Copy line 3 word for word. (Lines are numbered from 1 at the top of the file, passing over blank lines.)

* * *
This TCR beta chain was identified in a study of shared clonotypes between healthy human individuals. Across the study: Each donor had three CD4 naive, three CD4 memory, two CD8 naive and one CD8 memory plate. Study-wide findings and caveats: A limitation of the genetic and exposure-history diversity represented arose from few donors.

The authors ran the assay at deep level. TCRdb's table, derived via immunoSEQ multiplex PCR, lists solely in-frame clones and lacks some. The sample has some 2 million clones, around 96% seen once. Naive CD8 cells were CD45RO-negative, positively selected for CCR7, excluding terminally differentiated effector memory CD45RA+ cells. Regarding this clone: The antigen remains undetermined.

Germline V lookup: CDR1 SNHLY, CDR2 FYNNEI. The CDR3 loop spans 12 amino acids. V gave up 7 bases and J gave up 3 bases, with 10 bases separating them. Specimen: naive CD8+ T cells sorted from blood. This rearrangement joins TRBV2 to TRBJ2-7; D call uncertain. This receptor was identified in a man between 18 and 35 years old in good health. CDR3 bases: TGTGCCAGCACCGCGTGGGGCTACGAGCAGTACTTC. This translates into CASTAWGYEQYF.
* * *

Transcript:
Germline V lookup: CDR1 SNHLY, CDR2 FYNNEI. The CDR3 loop spans 12 amino acids. V gave up 7 bases and J gave up 3 bases, with 10 bases separating them. Specimen: naive CD8+ T cells sorted from blood. This rearrangement joins TRBV2 to TRBJ2-7; D call uncertain. This receptor was identified in a man between 18 and 35 years old in good health. CDR3 bases: TGTGCCAGCACCGCGTGGGGCTACGAGCAGTACTTC. This translates into CASTAWGYEQYF.